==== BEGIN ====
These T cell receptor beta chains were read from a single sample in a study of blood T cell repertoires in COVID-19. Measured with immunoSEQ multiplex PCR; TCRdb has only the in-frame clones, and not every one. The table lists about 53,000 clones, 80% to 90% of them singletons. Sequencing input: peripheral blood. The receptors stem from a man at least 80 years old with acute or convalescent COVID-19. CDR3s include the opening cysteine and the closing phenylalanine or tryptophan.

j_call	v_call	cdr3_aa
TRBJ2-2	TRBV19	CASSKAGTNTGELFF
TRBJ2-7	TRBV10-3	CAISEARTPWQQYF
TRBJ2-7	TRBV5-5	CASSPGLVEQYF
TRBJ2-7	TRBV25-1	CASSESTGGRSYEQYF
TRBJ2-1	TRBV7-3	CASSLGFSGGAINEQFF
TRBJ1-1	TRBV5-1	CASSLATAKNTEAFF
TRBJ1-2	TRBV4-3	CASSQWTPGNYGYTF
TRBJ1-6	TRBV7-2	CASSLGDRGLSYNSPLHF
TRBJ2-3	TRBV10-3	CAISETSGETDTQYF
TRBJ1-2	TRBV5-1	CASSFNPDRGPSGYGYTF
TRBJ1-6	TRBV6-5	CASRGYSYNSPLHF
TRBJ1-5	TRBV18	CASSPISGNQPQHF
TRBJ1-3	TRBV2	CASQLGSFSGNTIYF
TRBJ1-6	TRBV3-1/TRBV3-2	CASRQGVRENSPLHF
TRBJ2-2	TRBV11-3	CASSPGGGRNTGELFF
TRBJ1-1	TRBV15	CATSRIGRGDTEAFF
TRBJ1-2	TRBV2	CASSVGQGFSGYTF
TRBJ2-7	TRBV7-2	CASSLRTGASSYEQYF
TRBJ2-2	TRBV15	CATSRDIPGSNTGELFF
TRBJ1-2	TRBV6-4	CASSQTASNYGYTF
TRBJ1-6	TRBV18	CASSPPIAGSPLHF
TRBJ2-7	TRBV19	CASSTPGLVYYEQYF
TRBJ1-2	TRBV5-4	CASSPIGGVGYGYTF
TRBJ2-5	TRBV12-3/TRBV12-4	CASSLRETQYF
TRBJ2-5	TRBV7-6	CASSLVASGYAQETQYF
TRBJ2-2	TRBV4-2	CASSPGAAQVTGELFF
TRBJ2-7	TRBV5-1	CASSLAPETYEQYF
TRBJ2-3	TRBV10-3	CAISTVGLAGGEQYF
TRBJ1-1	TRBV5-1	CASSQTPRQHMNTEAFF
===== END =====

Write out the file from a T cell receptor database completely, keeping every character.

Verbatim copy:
These T cell receptor beta chains were read from a single sample in a study of blood T cell repertoires in COVID-19. Measured with immunoSEQ multiplex PCR; TCRdb has only the in-frame clones, and not every one. The table lists about 53,000 clones, 80% to 90% of them singletons. Sequencing input: peripheral blood. The receptors stem from a man at least 80 years old with acute or convalescent COVID-19. CDR3s include the opening cysteine and the closing phenylalanine or tryptophan.

j_call	v_call	cdr3_aa
TRBJ2-2	TRBV19	CASSKAGTNTGELFF
TRBJ2-7	TRBV10-3	CAISEARTPWQQYF
TRBJ2-7	TRBV5-5	CASSPGLVEQYF
TRBJ2-7	TRBV25-1	CASSESTGGRSYEQYF
TRBJ2-1	TRBV7-3	CASSLGFSGGAINEQFF
TRBJ1-1	TRBV5-1	CASSLATAKNTEAFF
TRBJ1-2	TRBV4-3	CASSQWTPGNYGYTF
TRBJ1-6	TRBV7-2	CASSLGDRGLSYNSPLHF
TRBJ2-3	TRBV10-3	CAISETSGETDTQYF
TRBJ1-2	TRBV5-1	CASSFNPDRGPSGYGYTF
TRBJ1-6	TRBV6-5	CASRGYSYNSPLHF
TRBJ1-5	TRBV18	CASSPISGNQPQHF
TRBJ1-3	TRBV2	CASQLGSFSGNTIYF
TRBJ1-6	TRBV3-1/TRBV3-2	CASRQGVRENSPLHF
TRBJ2-2	TRBV11-3	CASSPGGGRNTGELFF
TRBJ1-1	TRBV15	CATSRIGRGDTEAFF
TRBJ1-2	TRBV2	CASSVGQGFSGYTF
TRBJ2-7	TRBV7-2	CASSLRTGASSYEQYF
TRBJ2-2	TRBV15	CATSRDIPGSNTGELFF
TRBJ1-2	TRBV6-4	CASSQTASNYGYTF
TRBJ1-6	TRBV18	CASSPPIAGSPLHF
TRBJ2-7	TRBV19	CASSTPGLVYYEQYF
TRBJ1-2	TRBV5-4	CASSPIGGVGYGYTF
TRBJ2-5	TRBV12-3/TRBV12-4	CASSLRETQYF
TRBJ2-5	TRBV7-6	CASSLVASGYAQETQYF
TRBJ2-2	TRBV4-2	CASSPGAAQVTGELFF
TRBJ2-7	TRBV5-1	CASSLAPETYEQYF
TRBJ2-3	TRBV10-3	CAISTVGLAGGEQYF
TRBJ1-1	TRBV5-1	CASSQTPRQHMNTEAFF